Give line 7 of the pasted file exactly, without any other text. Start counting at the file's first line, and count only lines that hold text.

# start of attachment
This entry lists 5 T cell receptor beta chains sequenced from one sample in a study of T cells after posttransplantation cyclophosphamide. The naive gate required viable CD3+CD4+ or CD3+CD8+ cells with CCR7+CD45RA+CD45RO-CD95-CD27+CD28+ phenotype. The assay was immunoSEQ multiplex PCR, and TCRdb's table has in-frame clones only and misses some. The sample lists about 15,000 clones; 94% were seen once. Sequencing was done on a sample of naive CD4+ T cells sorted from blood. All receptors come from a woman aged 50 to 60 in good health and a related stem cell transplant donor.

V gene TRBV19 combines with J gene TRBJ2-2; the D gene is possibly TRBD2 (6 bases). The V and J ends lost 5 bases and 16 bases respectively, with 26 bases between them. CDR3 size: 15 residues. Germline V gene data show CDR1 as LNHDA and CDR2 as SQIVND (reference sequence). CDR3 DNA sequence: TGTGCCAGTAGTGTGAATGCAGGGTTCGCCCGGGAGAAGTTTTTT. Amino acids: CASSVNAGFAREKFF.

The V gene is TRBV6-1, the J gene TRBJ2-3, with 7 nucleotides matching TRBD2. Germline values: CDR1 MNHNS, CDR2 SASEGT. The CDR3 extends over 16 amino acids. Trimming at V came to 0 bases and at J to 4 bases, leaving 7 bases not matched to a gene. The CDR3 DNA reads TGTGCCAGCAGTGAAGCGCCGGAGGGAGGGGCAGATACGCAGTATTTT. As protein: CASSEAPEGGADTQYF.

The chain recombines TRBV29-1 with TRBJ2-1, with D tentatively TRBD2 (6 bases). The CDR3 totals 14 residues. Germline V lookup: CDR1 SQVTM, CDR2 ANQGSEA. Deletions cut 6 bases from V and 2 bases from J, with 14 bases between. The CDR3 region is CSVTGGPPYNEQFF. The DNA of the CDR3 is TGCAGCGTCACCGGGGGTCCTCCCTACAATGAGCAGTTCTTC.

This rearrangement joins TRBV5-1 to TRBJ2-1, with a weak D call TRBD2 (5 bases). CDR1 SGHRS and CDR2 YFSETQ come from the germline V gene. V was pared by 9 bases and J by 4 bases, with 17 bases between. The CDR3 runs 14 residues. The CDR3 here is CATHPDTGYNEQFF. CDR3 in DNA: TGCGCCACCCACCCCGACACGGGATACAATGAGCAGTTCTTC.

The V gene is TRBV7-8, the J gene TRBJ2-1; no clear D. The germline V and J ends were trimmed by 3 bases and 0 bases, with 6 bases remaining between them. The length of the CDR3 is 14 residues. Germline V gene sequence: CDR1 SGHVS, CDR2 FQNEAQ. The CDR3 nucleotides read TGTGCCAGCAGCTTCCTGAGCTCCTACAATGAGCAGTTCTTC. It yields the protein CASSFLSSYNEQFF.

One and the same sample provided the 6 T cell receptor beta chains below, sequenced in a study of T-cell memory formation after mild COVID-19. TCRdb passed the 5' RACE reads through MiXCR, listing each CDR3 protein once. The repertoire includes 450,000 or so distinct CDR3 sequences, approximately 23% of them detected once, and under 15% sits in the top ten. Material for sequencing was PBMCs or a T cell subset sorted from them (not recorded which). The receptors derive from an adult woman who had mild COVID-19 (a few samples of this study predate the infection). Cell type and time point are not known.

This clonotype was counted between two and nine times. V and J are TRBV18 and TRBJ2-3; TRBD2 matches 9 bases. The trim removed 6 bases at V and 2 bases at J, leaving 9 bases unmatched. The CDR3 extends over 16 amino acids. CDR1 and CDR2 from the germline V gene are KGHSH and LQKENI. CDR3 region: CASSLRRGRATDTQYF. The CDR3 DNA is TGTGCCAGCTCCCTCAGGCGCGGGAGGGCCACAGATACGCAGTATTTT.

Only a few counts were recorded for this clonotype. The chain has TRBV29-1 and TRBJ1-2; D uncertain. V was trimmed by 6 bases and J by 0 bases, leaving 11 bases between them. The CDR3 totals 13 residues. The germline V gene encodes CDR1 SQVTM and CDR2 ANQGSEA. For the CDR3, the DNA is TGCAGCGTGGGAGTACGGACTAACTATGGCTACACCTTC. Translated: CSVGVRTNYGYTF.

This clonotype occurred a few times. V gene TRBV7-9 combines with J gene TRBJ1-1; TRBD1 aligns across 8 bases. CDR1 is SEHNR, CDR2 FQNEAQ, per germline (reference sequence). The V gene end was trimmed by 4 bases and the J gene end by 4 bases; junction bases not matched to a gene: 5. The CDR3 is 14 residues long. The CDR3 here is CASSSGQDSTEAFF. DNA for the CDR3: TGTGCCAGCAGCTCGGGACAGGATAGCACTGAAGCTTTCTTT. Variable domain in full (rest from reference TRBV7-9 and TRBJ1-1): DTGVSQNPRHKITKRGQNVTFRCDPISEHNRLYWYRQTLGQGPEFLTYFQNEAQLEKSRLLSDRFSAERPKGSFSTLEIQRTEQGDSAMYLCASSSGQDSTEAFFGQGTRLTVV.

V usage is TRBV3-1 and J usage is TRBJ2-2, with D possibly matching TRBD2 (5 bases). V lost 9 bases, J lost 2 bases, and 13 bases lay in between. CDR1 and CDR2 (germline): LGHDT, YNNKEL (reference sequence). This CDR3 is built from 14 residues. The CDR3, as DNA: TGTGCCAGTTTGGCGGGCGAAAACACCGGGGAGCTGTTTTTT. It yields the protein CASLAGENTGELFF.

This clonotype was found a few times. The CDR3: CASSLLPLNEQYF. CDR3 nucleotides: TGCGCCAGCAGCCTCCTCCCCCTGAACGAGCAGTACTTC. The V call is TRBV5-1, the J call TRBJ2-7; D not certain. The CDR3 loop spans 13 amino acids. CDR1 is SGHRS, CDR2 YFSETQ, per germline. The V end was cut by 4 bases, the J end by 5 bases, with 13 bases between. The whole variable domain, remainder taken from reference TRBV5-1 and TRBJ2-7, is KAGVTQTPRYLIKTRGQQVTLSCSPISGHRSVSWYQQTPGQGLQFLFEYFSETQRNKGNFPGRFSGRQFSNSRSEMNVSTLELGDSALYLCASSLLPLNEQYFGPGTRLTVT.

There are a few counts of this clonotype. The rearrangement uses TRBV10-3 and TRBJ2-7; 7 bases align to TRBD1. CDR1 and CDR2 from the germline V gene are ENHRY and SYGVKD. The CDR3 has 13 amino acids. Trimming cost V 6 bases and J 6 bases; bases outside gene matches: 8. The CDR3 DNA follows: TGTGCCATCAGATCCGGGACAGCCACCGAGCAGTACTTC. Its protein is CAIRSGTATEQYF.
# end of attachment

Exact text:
One and the same sample provided the 6 T cell receptor beta chains below, sequenced in a study of T-cell memory formation after mild COVID-19. TCRdb passed the 5' RACE reads through MiXCR, listing each CDR3 protein once. The repertoire includes 450,000 or so distinct CDR3 sequences, approximately 23% of them detected once, and under 15% sits in the top ten. Material for sequencing was PBMCs or a T cell subset sorted from them (not recorded which). The receptors derive from an adult woman who had mild COVID-19 (a few samples of this study predate the infection). Cell type and time point are not known.